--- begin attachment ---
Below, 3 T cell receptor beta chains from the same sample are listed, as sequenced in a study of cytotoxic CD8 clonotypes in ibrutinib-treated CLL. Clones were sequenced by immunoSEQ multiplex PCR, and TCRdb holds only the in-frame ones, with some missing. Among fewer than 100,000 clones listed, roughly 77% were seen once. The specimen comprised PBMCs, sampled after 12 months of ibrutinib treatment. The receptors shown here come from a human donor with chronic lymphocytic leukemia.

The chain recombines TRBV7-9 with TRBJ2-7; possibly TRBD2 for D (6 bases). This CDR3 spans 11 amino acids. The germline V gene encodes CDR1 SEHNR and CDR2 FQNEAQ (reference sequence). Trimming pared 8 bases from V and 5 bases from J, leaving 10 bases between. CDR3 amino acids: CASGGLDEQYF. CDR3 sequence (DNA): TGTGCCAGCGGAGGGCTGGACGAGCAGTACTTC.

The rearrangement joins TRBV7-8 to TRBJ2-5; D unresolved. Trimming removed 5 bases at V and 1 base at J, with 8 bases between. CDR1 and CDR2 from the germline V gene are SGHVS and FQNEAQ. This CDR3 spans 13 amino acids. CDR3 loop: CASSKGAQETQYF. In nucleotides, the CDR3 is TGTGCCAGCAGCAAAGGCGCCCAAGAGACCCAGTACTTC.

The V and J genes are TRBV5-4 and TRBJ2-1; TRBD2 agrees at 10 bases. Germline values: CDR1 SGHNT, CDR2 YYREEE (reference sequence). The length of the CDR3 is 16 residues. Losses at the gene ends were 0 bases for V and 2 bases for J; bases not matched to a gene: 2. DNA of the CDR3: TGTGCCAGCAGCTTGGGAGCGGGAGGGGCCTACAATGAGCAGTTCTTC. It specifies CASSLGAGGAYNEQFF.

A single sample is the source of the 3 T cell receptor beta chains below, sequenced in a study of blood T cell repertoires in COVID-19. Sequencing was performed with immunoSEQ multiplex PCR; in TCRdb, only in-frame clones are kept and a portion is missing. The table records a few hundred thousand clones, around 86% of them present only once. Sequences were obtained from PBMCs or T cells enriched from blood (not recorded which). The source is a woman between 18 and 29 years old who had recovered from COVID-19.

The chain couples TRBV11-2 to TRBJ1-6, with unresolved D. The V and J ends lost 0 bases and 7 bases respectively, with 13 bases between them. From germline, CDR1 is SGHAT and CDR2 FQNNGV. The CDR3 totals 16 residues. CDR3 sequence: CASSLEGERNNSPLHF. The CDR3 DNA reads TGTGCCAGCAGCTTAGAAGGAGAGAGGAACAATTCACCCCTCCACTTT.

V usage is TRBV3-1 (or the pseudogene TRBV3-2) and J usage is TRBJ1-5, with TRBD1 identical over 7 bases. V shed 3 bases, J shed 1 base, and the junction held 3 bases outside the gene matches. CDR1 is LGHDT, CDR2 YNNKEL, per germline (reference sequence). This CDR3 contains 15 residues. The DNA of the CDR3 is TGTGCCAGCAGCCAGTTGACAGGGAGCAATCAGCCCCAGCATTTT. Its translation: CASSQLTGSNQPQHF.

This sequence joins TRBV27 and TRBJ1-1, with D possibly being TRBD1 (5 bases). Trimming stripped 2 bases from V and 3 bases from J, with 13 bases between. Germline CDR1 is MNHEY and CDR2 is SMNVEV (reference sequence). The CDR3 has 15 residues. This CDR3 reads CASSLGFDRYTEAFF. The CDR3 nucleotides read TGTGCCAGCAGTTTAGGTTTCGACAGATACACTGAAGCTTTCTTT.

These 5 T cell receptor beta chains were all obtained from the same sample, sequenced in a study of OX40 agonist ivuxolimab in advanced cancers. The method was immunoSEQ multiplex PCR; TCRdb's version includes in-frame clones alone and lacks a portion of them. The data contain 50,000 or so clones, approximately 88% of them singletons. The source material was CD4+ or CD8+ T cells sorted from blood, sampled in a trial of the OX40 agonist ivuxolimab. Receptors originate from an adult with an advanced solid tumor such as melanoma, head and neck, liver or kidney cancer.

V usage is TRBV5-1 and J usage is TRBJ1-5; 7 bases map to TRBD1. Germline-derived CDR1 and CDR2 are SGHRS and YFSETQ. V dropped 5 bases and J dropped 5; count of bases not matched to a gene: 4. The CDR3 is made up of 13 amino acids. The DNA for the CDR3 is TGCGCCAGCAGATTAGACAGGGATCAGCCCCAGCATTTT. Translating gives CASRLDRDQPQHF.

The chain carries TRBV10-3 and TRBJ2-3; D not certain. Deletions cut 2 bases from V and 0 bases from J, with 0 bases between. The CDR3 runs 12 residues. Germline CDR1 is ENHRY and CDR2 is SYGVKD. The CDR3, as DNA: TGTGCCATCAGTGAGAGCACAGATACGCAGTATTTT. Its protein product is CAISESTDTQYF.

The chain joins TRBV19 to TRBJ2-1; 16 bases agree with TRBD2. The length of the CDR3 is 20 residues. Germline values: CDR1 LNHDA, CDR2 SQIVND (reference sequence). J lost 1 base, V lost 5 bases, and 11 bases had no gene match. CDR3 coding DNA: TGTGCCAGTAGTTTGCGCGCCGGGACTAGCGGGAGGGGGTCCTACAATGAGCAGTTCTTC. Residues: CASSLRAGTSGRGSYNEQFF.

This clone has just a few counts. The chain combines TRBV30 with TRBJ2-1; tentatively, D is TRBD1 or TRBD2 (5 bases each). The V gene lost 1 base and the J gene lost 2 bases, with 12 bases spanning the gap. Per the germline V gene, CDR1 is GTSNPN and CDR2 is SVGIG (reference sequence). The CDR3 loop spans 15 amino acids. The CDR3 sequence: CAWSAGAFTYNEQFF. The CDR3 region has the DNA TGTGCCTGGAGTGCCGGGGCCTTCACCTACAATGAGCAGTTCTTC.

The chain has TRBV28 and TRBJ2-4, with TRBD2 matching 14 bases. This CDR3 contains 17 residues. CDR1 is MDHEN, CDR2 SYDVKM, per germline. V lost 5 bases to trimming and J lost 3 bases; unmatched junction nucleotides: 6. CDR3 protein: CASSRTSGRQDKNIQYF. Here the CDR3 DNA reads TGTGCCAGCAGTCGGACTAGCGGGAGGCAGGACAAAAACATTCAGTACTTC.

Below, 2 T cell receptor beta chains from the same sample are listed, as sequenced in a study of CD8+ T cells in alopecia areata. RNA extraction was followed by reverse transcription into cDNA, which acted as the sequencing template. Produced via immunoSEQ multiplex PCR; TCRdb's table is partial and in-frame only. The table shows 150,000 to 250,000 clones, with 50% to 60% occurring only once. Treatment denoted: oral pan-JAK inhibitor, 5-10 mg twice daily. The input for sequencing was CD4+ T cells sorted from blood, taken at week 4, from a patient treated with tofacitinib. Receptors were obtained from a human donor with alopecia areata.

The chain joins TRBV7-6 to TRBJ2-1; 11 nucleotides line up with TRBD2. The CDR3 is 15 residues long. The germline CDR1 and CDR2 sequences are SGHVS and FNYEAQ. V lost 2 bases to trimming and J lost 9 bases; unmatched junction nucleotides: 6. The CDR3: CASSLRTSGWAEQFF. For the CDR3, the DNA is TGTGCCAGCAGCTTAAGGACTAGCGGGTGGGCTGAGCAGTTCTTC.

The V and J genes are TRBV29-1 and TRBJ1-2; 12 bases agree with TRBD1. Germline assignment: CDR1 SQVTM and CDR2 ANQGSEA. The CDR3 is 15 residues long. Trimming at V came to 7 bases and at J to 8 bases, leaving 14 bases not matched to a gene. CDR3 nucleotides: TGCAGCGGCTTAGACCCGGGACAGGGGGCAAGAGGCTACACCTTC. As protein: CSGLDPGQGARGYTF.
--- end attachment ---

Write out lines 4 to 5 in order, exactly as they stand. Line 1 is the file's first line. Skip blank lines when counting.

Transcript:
The V and J genes are TRBV5-4 and TRBJ2-1; TRBD2 agrees at 10 bases. Germline values: CDR1 SGHNT, CDR2 YYREEE (reference sequence). The length of the CDR3 is 16 residues. Losses at the gene ends were 0 bases for V and 2 bases for J; bases not matched to a gene: 2. DNA of the CDR3: TGTGCCAGCAGCTTGGGAGCGGGAGGGGCCTACAATGAGCAGTTCTTC. It specifies CASSLGAGGAYNEQFF.

A single sample is the source of the 3 T cell receptor beta chains below, sequenced in a study of blood T cell repertoires in COVID-19. Sequencing was performed with immunoSEQ multiplex PCR; in TCRdb, only in-frame clones are kept and a portion is missing. The table records a few hundred thousand clones, around 86% of them present only once. Sequences were obtained from PBMCs or T cells enriched from blood (not recorded which). The source is a woman between 18 and 29 years old who had recovered from COVID-19.